Project Mirabal – Domestic Violence Perpetrators – Changing the Story
Project Mirabal is supported by grants from the ESRC, Northern Rock Foundation and LankellyChase Foundation. The research started started in 2009 with a formal research launch in January 2015.
Professors Liz Kelly (London Metropolitan University), Nicole Westmarland (Durham University), and Charlotte Watts (London School of Hygiene and Tropical Medicine), were funded by the Economic and Social Research Council and the Northern Rock Foundation to investigate the extent to which perpetrator programmes reduce violence and increase safety for women and children, and the routes by which they contribute to coordinated community responses to domestic violence.
The pilot phase also received funding from LankellyChase Foundation and the Home Office. This research enters a contested arena where questions of methodology and policy direction have reached something of an impasse. By re-casting the research question beyond ‘do they work?’, addressing the limitations of previous studies, and introducing innovative directions in analysis they hope to create a new trajectory for domestic violence perpetrator research and interventions.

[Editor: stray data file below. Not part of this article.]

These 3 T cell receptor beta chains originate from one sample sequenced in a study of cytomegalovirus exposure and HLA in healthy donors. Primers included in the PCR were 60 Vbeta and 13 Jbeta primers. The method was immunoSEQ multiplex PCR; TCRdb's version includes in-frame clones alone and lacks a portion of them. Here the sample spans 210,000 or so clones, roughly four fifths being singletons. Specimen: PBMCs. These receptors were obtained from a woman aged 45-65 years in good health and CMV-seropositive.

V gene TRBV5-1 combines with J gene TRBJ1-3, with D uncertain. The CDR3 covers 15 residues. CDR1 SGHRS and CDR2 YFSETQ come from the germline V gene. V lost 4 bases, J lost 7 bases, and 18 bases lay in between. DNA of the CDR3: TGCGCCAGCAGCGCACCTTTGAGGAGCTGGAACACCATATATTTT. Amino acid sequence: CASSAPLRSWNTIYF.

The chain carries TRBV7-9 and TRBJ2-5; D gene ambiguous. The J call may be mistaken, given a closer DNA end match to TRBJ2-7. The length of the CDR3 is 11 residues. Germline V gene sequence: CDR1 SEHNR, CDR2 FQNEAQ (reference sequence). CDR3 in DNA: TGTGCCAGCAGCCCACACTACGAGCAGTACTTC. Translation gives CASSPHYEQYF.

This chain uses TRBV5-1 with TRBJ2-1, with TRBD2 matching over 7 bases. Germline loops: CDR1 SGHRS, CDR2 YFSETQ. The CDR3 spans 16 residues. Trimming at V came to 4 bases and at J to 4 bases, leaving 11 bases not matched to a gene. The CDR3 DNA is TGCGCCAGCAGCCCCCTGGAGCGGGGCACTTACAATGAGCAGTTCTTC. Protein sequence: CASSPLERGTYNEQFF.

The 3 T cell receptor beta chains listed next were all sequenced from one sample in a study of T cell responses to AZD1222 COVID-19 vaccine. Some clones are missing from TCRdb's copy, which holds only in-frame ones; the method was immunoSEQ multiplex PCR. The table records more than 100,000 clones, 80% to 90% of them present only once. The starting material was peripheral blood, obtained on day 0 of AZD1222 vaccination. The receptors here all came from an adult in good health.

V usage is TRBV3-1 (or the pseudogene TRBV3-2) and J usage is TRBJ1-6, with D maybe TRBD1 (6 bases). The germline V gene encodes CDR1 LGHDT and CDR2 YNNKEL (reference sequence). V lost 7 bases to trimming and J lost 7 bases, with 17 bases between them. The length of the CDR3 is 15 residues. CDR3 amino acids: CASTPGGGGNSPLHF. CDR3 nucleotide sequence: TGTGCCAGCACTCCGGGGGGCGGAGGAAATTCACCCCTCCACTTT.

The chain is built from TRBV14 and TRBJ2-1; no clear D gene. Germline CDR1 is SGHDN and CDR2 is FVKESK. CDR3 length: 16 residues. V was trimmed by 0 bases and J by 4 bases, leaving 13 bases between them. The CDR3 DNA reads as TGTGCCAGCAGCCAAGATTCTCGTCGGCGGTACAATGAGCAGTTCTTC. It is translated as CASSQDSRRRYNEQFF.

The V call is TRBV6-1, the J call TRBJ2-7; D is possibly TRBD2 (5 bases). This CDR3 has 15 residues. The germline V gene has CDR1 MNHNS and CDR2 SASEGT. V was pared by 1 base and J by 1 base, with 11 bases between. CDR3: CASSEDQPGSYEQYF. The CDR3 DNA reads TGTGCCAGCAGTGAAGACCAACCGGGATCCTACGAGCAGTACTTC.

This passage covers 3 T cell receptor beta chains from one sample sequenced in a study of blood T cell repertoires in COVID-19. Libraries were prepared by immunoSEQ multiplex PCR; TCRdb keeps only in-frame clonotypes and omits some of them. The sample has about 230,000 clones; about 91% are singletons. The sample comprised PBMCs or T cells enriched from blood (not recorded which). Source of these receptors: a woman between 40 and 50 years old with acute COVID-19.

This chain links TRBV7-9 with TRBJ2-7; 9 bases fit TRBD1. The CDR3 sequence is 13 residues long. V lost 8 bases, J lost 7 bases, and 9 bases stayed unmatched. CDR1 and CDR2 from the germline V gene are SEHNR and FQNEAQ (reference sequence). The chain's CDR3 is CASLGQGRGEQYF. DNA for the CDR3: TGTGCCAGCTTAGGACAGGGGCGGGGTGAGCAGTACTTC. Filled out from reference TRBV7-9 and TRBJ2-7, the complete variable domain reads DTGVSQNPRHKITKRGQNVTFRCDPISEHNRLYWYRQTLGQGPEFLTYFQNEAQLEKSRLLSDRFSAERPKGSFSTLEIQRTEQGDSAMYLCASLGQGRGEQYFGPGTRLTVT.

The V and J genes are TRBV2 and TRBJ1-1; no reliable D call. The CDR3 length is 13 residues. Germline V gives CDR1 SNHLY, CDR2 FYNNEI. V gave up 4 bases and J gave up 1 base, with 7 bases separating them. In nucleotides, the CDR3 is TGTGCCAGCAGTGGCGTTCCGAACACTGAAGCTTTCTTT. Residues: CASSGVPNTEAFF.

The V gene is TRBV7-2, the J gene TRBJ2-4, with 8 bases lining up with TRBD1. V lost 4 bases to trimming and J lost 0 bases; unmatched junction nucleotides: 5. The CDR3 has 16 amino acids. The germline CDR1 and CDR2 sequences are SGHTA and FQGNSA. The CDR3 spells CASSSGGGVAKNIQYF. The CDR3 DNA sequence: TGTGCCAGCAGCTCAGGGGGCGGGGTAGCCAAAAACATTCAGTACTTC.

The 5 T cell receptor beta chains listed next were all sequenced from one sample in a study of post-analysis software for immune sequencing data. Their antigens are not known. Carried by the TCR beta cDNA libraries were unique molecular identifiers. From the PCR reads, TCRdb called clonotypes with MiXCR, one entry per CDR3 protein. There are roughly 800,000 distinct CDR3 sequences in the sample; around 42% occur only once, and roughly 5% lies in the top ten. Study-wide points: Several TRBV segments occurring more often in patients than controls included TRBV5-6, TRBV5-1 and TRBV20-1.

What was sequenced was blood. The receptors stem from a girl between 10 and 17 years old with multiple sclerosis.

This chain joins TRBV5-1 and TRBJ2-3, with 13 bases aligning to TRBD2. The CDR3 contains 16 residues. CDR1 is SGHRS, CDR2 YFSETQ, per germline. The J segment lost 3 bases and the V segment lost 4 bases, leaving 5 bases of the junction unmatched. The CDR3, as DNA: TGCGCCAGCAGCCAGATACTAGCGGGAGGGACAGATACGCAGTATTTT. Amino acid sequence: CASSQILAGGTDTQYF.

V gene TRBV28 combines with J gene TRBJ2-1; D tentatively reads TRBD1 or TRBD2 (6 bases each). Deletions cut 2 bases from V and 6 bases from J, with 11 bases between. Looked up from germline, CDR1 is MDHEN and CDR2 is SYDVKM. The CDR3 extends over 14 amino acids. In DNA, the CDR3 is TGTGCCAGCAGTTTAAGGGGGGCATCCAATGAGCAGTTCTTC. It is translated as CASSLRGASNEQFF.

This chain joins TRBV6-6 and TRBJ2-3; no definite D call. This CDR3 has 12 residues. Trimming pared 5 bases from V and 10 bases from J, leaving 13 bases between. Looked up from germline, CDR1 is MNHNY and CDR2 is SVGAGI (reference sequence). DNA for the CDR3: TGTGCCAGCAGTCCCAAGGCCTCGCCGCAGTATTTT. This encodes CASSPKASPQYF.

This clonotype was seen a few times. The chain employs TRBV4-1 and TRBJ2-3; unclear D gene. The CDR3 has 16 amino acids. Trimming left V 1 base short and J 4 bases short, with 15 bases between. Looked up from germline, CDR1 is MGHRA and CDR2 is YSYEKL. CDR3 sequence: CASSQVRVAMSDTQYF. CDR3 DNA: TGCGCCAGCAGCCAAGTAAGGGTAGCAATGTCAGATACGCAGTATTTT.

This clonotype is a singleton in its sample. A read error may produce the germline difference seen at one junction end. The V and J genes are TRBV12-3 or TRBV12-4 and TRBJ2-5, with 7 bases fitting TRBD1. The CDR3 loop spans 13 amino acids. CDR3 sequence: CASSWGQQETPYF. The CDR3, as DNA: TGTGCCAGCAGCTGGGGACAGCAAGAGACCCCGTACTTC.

Two conferences were held during January to mark the end of our research on domestic violence perpetrator programmes. The events, which launched the projects research report, attracted over 500 people.
View the presentations from the London conference on 13th January 2015, Stoke Newington Town Hall
Chair’s Welcome – Yvonne Roberts, Chief Leader/Writer, The Observer and Findings from Project Mirabal, Prof Liz Kelly – London Metropolitan University, Prof Nicole Westmarland – Durham University, Dr Natasha Howard – London School of Hygiene and Tropical Medicine
Response from Respect to findings Jo Todd, CEO, Respect Project (available soon)
Chair’s Welcome – Marai Larasi, Director, Imkaan Professor Catherine Donovan, University of Sunderland and Dr Rebecca Barnes, University of Leicester Hidden from view: LGB and/or T perpetrators and the challenges they pose to the gendered story about domestic violence and abuse
Prof. David Gadd, Manchester University Intersectionality in Young Men’s Accounts of Domestic Violence Perpetration